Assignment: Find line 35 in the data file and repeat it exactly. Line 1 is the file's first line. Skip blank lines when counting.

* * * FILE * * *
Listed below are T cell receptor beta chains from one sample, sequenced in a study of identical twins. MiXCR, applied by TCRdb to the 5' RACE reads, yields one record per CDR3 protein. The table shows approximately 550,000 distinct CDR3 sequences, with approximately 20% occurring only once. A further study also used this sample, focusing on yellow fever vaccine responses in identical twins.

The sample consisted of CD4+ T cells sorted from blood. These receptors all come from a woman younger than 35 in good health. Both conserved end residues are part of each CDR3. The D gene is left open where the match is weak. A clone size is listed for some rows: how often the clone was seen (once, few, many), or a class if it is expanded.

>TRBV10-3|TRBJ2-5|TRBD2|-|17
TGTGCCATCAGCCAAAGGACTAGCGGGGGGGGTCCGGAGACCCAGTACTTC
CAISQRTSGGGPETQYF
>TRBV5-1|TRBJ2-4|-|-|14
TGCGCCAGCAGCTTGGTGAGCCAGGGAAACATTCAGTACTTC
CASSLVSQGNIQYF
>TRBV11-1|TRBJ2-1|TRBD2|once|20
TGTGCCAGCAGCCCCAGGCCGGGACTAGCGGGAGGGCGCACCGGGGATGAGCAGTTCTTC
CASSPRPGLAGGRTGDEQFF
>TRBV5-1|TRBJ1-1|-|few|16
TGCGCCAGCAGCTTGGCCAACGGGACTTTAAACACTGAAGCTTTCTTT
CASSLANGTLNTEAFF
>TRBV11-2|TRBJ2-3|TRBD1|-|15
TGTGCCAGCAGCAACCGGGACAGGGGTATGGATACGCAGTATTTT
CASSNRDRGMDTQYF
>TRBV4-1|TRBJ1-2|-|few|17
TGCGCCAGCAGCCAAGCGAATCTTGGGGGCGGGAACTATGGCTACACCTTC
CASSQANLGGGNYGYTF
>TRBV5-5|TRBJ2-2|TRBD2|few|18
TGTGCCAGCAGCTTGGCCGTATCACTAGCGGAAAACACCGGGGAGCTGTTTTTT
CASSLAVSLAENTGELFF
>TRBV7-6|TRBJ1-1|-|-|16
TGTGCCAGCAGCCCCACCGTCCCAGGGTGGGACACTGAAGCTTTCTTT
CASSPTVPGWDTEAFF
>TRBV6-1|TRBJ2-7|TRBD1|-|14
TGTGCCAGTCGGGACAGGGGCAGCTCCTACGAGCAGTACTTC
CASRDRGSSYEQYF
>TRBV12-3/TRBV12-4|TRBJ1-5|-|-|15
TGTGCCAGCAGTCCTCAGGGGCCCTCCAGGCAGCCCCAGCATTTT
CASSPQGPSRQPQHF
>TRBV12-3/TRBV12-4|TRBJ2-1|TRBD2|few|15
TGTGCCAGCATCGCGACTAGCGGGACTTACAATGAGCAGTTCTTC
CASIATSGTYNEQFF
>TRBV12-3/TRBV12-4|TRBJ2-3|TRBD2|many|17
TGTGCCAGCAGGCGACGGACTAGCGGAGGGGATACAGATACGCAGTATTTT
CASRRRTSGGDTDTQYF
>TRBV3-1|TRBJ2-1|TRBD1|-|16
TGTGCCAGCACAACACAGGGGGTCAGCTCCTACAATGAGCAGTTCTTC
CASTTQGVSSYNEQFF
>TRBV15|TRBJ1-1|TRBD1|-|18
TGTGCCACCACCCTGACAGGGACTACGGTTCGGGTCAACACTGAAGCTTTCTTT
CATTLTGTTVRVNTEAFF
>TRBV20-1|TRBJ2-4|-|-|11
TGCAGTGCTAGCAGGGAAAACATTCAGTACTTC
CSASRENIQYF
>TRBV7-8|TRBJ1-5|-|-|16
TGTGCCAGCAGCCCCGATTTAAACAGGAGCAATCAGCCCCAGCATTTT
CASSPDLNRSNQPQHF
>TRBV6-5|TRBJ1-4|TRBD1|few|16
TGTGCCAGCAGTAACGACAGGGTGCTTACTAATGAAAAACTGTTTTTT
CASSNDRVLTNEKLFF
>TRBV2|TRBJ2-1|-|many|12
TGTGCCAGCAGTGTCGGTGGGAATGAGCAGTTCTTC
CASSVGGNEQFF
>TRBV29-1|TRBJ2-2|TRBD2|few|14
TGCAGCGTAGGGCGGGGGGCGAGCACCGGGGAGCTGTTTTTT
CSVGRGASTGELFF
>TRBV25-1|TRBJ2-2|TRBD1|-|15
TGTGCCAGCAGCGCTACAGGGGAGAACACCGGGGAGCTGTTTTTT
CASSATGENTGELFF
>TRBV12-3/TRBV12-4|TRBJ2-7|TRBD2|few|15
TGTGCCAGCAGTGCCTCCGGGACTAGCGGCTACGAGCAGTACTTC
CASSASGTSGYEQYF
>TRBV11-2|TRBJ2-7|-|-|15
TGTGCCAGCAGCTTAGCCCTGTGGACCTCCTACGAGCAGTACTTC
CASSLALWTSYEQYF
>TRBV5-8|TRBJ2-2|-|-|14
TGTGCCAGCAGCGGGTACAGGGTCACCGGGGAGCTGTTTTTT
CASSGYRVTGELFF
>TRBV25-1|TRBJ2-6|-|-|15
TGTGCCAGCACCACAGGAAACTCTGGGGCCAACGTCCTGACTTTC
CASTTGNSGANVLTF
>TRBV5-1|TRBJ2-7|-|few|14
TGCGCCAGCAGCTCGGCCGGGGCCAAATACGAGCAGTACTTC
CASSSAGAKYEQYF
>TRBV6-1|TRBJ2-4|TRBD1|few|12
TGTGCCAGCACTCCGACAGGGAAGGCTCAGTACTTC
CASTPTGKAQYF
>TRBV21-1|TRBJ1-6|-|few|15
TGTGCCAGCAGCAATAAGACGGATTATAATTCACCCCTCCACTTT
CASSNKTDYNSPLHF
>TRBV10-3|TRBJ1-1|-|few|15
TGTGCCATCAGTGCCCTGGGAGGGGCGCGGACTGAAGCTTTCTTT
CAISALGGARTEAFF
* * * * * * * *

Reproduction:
CASIATSGTYNEQFF